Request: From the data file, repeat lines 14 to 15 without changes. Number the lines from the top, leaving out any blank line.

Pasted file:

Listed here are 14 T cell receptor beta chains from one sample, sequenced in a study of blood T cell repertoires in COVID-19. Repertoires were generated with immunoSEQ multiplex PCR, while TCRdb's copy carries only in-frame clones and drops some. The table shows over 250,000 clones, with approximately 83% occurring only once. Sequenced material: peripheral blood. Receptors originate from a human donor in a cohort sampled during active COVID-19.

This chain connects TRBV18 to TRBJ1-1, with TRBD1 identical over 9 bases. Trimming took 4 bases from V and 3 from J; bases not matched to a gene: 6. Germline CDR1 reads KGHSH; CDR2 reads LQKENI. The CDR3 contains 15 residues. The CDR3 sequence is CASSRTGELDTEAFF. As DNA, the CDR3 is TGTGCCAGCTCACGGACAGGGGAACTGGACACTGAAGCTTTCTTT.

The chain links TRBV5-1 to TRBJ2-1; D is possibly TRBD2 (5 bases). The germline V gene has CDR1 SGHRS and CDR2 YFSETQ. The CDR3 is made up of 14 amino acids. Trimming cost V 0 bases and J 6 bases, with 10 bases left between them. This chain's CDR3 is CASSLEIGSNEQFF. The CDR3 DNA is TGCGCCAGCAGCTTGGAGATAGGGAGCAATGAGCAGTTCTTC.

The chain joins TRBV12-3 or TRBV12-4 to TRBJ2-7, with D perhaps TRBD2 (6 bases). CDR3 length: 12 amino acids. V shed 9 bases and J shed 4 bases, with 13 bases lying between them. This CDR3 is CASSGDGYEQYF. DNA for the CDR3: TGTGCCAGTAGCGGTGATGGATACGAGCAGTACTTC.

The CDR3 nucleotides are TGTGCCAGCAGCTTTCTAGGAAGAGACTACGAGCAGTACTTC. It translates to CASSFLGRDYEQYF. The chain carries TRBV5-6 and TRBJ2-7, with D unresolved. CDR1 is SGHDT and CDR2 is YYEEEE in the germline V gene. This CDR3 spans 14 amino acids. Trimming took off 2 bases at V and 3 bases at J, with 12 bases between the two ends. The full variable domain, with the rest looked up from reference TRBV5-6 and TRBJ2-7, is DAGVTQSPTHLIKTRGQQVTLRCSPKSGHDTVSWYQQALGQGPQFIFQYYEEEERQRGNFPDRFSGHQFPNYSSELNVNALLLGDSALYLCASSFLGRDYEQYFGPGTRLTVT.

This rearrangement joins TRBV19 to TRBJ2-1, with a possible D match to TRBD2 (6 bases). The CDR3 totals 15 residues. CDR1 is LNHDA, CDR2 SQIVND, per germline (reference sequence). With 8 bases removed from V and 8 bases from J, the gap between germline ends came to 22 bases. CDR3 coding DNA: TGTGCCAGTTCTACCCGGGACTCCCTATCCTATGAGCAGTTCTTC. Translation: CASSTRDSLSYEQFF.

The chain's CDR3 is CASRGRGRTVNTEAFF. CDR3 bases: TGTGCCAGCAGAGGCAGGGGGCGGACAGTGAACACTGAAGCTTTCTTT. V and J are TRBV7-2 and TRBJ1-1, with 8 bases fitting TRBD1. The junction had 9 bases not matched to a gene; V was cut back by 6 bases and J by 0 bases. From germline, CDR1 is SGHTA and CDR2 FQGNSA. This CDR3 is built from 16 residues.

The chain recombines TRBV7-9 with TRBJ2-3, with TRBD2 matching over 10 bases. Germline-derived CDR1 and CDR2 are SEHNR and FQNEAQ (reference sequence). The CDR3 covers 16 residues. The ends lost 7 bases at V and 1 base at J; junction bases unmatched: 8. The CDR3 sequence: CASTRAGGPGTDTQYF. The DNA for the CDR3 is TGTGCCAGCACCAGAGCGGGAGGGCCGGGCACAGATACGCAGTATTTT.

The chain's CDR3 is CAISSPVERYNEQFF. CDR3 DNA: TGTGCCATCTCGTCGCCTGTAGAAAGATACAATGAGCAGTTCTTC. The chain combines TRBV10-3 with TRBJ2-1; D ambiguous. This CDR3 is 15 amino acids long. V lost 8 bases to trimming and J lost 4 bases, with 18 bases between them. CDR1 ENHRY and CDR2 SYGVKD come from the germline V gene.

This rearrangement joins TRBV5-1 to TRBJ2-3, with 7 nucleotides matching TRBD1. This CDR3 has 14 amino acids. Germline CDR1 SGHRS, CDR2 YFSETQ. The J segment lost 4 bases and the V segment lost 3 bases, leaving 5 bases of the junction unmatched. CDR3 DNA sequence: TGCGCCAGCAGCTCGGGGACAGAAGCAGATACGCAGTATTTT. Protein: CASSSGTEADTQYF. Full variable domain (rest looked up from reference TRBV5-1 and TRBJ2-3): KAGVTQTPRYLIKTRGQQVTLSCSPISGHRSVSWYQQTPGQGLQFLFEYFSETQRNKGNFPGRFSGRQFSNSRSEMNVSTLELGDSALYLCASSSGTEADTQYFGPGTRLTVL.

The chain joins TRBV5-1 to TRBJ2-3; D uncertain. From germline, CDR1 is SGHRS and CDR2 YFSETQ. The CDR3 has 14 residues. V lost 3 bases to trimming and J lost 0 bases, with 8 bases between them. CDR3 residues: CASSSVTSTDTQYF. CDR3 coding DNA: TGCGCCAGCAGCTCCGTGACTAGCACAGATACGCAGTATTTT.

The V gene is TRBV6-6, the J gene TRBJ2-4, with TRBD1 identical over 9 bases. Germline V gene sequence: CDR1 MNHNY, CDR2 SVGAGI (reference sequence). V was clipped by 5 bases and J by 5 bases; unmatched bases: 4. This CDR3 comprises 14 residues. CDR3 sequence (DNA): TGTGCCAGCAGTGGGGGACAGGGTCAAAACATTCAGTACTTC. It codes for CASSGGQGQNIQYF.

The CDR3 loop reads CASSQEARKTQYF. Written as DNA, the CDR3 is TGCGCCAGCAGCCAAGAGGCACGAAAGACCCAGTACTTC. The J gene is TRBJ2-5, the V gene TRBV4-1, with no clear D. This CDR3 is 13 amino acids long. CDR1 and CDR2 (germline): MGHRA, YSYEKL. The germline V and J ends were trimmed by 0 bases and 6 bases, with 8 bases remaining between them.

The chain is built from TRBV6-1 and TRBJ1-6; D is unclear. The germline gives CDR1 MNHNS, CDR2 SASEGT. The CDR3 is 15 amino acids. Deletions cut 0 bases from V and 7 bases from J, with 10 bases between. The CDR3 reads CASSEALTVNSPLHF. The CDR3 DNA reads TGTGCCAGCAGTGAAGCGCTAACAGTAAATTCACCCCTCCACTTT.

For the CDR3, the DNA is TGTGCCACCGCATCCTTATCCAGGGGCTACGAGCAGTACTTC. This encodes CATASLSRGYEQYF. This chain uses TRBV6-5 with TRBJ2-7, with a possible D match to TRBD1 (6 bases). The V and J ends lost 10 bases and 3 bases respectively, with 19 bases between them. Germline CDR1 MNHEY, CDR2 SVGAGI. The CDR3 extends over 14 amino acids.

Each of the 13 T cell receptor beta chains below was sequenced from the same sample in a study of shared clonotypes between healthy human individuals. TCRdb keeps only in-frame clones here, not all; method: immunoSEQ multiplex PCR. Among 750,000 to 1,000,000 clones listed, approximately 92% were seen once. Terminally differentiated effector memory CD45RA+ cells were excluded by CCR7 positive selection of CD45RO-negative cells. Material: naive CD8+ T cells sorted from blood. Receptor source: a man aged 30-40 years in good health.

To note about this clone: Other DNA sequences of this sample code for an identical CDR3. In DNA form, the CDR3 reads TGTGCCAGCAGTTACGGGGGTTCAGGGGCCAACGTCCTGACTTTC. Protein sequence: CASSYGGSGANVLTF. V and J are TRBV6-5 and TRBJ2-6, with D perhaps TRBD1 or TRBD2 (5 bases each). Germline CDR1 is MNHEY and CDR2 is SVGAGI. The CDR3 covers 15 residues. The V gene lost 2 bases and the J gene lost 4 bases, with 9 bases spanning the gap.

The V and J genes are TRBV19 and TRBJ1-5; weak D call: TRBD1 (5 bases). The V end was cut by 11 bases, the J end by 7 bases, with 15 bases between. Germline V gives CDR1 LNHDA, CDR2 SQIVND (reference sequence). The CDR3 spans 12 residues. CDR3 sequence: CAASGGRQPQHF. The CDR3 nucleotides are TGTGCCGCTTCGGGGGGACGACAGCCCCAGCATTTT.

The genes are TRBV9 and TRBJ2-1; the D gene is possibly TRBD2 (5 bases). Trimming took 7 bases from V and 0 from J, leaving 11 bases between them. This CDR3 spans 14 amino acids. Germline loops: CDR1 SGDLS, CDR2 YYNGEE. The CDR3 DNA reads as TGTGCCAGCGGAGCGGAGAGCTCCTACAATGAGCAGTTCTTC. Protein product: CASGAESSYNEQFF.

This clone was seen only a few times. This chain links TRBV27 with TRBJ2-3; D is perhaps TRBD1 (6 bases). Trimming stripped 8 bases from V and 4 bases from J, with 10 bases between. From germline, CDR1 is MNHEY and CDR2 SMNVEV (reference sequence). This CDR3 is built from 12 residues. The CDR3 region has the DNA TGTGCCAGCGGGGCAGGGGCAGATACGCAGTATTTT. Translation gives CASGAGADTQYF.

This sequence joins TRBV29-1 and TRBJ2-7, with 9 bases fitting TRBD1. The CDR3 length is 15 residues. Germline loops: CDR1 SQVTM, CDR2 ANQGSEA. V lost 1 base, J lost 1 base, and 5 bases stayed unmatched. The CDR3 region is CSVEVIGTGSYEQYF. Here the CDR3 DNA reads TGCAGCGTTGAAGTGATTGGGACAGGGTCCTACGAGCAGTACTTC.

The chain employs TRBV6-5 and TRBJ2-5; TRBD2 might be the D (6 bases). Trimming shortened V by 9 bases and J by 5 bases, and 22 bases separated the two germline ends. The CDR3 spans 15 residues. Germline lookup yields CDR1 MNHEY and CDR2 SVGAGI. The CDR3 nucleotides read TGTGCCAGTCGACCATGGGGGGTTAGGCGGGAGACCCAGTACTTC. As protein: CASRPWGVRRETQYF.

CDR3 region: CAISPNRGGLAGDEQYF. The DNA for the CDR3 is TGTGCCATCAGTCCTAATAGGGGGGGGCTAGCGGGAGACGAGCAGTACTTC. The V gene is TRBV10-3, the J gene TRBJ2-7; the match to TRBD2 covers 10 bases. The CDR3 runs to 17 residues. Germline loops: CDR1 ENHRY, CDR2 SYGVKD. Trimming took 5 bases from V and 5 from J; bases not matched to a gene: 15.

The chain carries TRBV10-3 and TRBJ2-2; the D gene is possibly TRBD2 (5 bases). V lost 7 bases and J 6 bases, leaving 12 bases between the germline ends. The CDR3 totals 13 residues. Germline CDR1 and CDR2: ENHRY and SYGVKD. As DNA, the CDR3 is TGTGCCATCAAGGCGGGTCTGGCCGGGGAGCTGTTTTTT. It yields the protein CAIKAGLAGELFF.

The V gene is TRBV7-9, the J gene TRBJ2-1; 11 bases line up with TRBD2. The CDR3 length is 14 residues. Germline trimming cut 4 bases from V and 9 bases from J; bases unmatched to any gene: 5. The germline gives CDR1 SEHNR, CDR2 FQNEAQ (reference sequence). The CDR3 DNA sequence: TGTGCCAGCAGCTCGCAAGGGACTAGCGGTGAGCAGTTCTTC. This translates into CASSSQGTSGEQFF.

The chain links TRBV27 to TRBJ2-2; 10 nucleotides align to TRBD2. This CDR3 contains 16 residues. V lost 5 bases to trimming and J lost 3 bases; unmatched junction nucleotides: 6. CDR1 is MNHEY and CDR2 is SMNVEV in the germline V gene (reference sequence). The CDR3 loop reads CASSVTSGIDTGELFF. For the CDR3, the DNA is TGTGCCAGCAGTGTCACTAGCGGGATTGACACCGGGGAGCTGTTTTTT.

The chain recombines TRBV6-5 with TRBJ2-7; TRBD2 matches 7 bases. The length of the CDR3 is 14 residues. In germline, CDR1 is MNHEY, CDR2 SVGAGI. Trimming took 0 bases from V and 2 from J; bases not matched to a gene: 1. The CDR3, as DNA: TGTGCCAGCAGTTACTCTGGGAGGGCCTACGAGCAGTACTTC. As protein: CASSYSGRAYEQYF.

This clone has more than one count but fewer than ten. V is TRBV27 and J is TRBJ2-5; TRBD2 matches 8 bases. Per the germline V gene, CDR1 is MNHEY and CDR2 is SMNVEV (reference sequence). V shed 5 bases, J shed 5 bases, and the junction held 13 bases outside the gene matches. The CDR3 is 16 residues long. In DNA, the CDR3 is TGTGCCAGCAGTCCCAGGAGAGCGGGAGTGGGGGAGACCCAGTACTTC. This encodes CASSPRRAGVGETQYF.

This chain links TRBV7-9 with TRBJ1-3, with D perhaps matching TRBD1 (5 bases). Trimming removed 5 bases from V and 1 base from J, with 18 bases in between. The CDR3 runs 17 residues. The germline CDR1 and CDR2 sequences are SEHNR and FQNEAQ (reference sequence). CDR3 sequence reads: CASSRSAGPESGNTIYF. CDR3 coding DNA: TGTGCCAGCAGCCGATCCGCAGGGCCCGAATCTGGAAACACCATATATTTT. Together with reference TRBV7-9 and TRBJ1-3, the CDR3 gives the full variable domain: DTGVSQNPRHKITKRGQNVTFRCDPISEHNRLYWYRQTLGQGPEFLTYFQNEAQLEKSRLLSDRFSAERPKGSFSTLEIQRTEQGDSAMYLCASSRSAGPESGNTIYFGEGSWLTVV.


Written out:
The chain is built from TRBV6-1 and TRBJ1-6; D is unclear. The germline gives CDR1 MNHNS, CDR2 SASEGT. The CDR3 is 15 amino acids. Deletions cut 0 bases from V and 7 bases from J, with 10 bases between. The CDR3 reads CASSEALTVNSPLHF. The CDR3 DNA reads TGTGCCAGCAGTGAAGCGCTAACAGTAAATTCACCCCTCCACTTT.

For the CDR3, the DNA is TGTGCCACCGCATCCTTATCCAGGGGCTACGAGCAGTACTTC. This encodes CATASLSRGYEQYF. This chain uses TRBV6-5 with TRBJ2-7, with a possible D match to TRBD1 (6 bases). The V and J ends lost 10 bases and 3 bases respectively, with 19 bases between them. Germline CDR1 MNHEY, CDR2 SVGAGI. The CDR3 extends over 14 amino acids.